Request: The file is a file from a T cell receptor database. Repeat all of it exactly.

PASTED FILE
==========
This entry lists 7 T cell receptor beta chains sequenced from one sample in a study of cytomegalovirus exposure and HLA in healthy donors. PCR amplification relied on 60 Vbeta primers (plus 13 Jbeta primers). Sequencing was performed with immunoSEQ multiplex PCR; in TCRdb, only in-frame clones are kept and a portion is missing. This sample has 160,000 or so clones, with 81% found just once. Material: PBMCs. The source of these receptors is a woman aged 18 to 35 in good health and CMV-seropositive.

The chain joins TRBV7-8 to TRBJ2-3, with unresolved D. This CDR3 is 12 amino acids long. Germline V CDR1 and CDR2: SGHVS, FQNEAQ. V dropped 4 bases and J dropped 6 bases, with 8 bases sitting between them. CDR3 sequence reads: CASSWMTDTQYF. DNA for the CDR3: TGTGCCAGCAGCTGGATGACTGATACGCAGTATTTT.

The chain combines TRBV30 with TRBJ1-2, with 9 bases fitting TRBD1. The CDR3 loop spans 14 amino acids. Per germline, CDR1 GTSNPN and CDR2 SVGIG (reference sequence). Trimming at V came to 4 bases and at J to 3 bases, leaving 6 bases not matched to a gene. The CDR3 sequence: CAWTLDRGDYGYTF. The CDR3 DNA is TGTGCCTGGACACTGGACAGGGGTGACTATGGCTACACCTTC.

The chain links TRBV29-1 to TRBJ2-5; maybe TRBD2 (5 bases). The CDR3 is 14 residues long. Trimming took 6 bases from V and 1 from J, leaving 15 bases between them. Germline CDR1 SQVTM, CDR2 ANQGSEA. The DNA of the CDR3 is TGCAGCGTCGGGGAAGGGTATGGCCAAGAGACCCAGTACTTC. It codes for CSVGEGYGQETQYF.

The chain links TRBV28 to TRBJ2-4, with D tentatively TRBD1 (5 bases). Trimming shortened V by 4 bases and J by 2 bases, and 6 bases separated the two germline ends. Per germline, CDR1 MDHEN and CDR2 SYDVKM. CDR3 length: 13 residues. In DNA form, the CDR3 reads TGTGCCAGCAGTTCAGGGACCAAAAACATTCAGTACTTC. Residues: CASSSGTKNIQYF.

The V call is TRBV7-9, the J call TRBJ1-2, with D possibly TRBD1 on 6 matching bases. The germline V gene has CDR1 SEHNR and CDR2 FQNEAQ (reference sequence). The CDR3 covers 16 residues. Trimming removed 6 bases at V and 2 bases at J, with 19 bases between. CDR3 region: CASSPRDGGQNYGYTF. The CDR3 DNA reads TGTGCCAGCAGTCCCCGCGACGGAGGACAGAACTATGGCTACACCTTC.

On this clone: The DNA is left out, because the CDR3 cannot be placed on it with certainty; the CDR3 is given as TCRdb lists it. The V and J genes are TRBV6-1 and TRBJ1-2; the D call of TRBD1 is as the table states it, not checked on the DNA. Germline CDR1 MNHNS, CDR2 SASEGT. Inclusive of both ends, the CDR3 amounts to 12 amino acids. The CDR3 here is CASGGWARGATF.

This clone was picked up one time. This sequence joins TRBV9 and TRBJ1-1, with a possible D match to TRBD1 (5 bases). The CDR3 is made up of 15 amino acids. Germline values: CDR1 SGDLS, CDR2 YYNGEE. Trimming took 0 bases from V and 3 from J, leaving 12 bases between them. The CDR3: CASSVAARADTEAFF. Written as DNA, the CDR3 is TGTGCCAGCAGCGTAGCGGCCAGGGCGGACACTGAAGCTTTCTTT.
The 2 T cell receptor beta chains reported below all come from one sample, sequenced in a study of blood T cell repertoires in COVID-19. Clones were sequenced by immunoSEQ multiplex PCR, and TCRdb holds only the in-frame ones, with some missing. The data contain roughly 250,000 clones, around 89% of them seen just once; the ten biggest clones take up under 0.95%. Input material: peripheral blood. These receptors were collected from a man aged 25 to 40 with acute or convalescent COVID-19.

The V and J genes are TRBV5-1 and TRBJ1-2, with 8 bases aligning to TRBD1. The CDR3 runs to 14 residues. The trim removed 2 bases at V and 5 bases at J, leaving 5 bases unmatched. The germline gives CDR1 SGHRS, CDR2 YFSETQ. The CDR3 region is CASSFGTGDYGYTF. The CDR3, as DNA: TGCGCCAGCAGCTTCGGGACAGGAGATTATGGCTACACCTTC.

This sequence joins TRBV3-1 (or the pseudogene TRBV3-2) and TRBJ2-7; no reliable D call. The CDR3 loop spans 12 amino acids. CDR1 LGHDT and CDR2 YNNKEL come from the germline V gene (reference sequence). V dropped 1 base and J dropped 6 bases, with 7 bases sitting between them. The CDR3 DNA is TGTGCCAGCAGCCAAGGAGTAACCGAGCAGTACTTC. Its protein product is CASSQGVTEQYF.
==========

This entry lists 7 T cell receptor beta chains sequenced from one sample in a study of cytomegalovirus exposure and HLA in healthy donors. PCR amplification relied on 60 Vbeta primers (plus 13 Jbeta primers). Sequencing was performed with immunoSEQ multiplex PCR; in TCRdb, only in-frame clones are kept and a portion is missing. This sample has 160,000 or so clones, with 81% found just once. Material: PBMCs. The source of these receptors is a woman aged 18 to 35 in good health and CMV-seropositive.

The chain joins TRBV7-8 to TRBJ2-3, with unresolved D. This CDR3 is 12 amino acids long. Germline V CDR1 and CDR2: SGHVS, FQNEAQ. V dropped 4 bases and J dropped 6 bases, with 8 bases sitting between them. CDR3 sequence reads: CASSWMTDTQYF. DNA for the CDR3: TGTGCCAGCAGCTGGATGACTGATACGCAGTATTTT.

The chain combines TRBV30 with TRBJ1-2, with 9 bases fitting TRBD1. The CDR3 loop spans 14 amino acids. Per germline, CDR1 GTSNPN and CDR2 SVGIG (reference sequence). Trimming at V came to 4 bases and at J to 3 bases, leaving 6 bases not matched to a gene. The CDR3 sequence: CAWTLDRGDYGYTF. The CDR3 DNA is TGTGCCTGGACACTGGACAGGGGTGACTATGGCTACACCTTC.

The chain links TRBV29-1 to TRBJ2-5; maybe TRBD2 (5 bases). The CDR3 is 14 residues long. Trimming took 6 bases from V and 1 from J, leaving 15 bases between them. Germline CDR1 SQVTM, CDR2 ANQGSEA. The DNA of the CDR3 is TGCAGCGTCGGGGAAGGGTATGGCCAAGAGACCCAGTACTTC. It codes for CSVGEGYGQETQYF.

The chain links TRBV28 to TRBJ2-4, with D tentatively TRBD1 (5 bases). Trimming shortened V by 4 bases and J by 2 bases, and 6 bases separated the two germline ends. Per germline, CDR1 MDHEN and CDR2 SYDVKM. CDR3 length: 13 residues. In DNA form, the CDR3 reads TGTGCCAGCAGTTCAGGGACCAAAAACATTCAGTACTTC. Residues: CASSSGTKNIQYF.

The V call is TRBV7-9, the J call TRBJ1-2, with D possibly TRBD1 on 6 matching bases. The germline V gene has CDR1 SEHNR and CDR2 FQNEAQ (reference sequence). The CDR3 covers 16 residues. Trimming removed 6 bases at V and 2 bases at J, with 19 bases between. CDR3 region: CASSPRDGGQNYGYTF. The CDR3 DNA reads TGTGCCAGCAGTCCCCGCGACGGAGGACAGAACTATGGCTACACCTTC.

On this clone: The DNA is left out, because the CDR3 cannot be placed on it with certainty; the CDR3 is given as TCRdb lists it. The V and J genes are TRBV6-1 and TRBJ1-2; the D call of TRBD1 is as the table states it, not checked on the DNA. Germline CDR1 MNHNS, CDR2 SASEGT. Inclusive of both ends, the CDR3 amounts to 12 amino acids. The CDR3 here is CASGGWARGATF.

This clone was picked up one time. This sequence joins TRBV9 and TRBJ1-1, with a possible D match to TRBD1 (5 bases). The CDR3 is made up of 15 amino acids. Germline values: CDR1 SGDLS, CDR2 YYNGEE. Trimming took 0 bases from V and 3 from J, leaving 12 bases between them. The CDR3: CASSVAARADTEAFF. Written as DNA, the CDR3 is TGTGCCAGCAGCGTAGCGGCCAGGGCGGACACTGAAGCTTTCTTT.
The 2 T cell receptor beta chains reported below all come from one sample, sequenced in a study of blood T cell repertoires in COVID-19. Clones were sequenced by immunoSEQ multiplex PCR, and TCRdb holds only the in-frame ones, with some missing. The data contain roughly 250,000 clones, around 89% of them seen just once; the ten biggest clones take up under 0.95%. Input material: peripheral blood. These receptors were collected from a man aged 25 to 40 with acute or convalescent COVID-19.

The V and J genes are TRBV5-1 and TRBJ1-2, with 8 bases aligning to TRBD1. The CDR3 runs to 14 residues. The trim removed 2 bases at V and 5 bases at J, leaving 5 bases unmatched. The germline gives CDR1 SGHRS, CDR2 YFSETQ. The CDR3 region is CASSFGTGDYGYTF. The CDR3, as DNA: TGCGCCAGCAGCTTCGGGACAGGAGATTATGGCTACACCTTC.

This sequence joins TRBV3-1 (or the pseudogene TRBV3-2) and TRBJ2-7; no reliable D call. The CDR3 loop spans 12 amino acids. CDR1 LGHDT and CDR2 YNNKEL come from the germline V gene (reference sequence). V dropped 1 base and J dropped 6 bases, with 7 bases sitting between them. The CDR3 DNA is TGTGCCAGCAGCCAAGGAGTAACCGAGCAGTACTTC. Its protein product is CASSQGVTEQYF.